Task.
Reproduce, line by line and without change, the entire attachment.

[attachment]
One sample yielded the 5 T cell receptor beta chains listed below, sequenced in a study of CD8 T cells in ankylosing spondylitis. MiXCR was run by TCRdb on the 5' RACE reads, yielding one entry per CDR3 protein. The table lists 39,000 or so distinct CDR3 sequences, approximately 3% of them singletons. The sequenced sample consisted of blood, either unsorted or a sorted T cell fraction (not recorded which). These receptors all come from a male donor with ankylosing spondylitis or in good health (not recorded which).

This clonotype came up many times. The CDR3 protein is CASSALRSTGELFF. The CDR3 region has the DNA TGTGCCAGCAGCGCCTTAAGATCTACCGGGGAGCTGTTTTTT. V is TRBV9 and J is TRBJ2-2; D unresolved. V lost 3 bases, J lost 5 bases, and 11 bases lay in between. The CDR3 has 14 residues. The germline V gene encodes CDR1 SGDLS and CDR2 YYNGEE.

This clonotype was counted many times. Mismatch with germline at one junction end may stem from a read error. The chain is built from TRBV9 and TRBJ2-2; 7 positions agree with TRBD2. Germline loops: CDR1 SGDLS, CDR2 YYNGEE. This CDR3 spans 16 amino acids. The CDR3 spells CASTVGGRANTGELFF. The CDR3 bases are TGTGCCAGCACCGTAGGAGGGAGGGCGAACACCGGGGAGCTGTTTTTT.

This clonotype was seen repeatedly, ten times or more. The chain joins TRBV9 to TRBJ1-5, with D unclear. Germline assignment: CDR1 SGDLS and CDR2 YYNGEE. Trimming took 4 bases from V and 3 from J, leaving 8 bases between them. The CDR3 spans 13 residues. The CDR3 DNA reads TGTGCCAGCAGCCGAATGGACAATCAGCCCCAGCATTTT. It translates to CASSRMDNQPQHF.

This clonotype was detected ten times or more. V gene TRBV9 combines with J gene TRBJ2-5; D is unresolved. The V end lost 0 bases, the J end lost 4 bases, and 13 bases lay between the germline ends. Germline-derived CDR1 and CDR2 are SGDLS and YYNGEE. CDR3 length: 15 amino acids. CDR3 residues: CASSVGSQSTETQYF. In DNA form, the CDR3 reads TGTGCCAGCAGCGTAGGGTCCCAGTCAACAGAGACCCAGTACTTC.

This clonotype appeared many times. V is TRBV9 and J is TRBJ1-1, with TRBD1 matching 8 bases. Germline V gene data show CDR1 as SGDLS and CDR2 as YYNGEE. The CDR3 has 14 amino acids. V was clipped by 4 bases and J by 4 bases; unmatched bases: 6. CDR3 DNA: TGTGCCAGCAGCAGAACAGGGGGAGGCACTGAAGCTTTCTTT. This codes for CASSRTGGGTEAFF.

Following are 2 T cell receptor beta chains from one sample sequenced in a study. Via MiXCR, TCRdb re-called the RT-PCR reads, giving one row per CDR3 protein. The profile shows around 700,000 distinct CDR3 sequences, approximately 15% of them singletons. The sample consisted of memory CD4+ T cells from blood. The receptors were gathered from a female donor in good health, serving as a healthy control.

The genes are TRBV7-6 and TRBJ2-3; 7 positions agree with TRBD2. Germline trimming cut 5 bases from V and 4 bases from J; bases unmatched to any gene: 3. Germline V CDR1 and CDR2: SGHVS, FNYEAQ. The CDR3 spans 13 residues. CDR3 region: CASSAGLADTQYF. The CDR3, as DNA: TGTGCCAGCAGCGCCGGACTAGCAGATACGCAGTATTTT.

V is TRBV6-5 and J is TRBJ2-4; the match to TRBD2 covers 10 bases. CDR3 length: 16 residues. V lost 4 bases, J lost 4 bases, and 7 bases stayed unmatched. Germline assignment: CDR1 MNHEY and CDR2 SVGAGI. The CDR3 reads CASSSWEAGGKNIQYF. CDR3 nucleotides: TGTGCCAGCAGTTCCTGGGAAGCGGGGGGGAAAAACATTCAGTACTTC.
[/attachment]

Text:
One sample yielded the 5 T cell receptor beta chains listed below, sequenced in a study of CD8 T cells in ankylosing spondylitis. MiXCR was run by TCRdb on the 5' RACE reads, yielding one entry per CDR3 protein. The table lists 39,000 or so distinct CDR3 sequences, approximately 3% of them singletons. The sequenced sample consisted of blood, either unsorted or a sorted T cell fraction (not recorded which). These receptors all come from a male donor with ankylosing spondylitis or in good health (not recorded which).

This clonotype came up many times. The CDR3 protein is CASSALRSTGELFF. The CDR3 region has the DNA TGTGCCAGCAGCGCCTTAAGATCTACCGGGGAGCTGTTTTTT. V is TRBV9 and J is TRBJ2-2; D unresolved. V lost 3 bases, J lost 5 bases, and 11 bases lay in between. The CDR3 has 14 residues. The germline V gene encodes CDR1 SGDLS and CDR2 YYNGEE.

This clonotype was counted many times. Mismatch with germline at one junction end may stem from a read error. The chain is built from TRBV9 and TRBJ2-2; 7 positions agree with TRBD2. Germline loops: CDR1 SGDLS, CDR2 YYNGEE. This CDR3 spans 16 amino acids. The CDR3 spells CASTVGGRANTGELFF. The CDR3 bases are TGTGCCAGCACCGTAGGAGGGAGGGCGAACACCGGGGAGCTGTTTTTT.

This clonotype was seen repeatedly, ten times or more. The chain joins TRBV9 to TRBJ1-5, with D unclear. Germline assignment: CDR1 SGDLS and CDR2 YYNGEE. Trimming took 4 bases from V and 3 from J, leaving 8 bases between them. The CDR3 spans 13 residues. The CDR3 DNA reads TGTGCCAGCAGCCGAATGGACAATCAGCCCCAGCATTTT. It translates to CASSRMDNQPQHF.

This clonotype was detected ten times or more. V gene TRBV9 combines with J gene TRBJ2-5; D is unresolved. The V end lost 0 bases, the J end lost 4 bases, and 13 bases lay between the germline ends. Germline-derived CDR1 and CDR2 are SGDLS and YYNGEE. CDR3 length: 15 amino acids. CDR3 residues: CASSVGSQSTETQYF. In DNA form, the CDR3 reads TGTGCCAGCAGCGTAGGGTCCCAGTCAACAGAGACCCAGTACTTC.

This clonotype appeared many times. V is TRBV9 and J is TRBJ1-1, with TRBD1 matching 8 bases. Germline V gene data show CDR1 as SGDLS and CDR2 as YYNGEE. The CDR3 has 14 amino acids. V was clipped by 4 bases and J by 4 bases; unmatched bases: 6. CDR3 DNA: TGTGCCAGCAGCAGAACAGGGGGAGGCACTGAAGCTTTCTTT. This codes for CASSRTGGGTEAFF.

Following are 2 T cell receptor beta chains from one sample sequenced in a study. Via MiXCR, TCRdb re-called the RT-PCR reads, giving one row per CDR3 protein. The profile shows around 700,000 distinct CDR3 sequences, approximately 15% of them singletons. The sample consisted of memory CD4+ T cells from blood. The receptors were gathered from a female donor in good health, serving as a healthy control.

The genes are TRBV7-6 and TRBJ2-3; 7 positions agree with TRBD2. Germline trimming cut 5 bases from V and 4 bases from J; bases unmatched to any gene: 3. Germline V CDR1 and CDR2: SGHVS, FNYEAQ. The CDR3 spans 13 residues. CDR3 region: CASSAGLADTQYF. The CDR3, as DNA: TGTGCCAGCAGCGCCGGACTAGCAGATACGCAGTATTTT.

V is TRBV6-5 and J is TRBJ2-4; the match to TRBD2 covers 10 bases. CDR3 length: 16 residues. V lost 4 bases, J lost 4 bases, and 7 bases stayed unmatched. Germline assignment: CDR1 MNHEY and CDR2 SVGAGI. The CDR3 reads CASSSWEAGGKNIQYF. CDR3 nucleotides: TGTGCCAGCAGTTCCTGGGAAGCGGGGGGGAAAAACATTCAGTACTTC.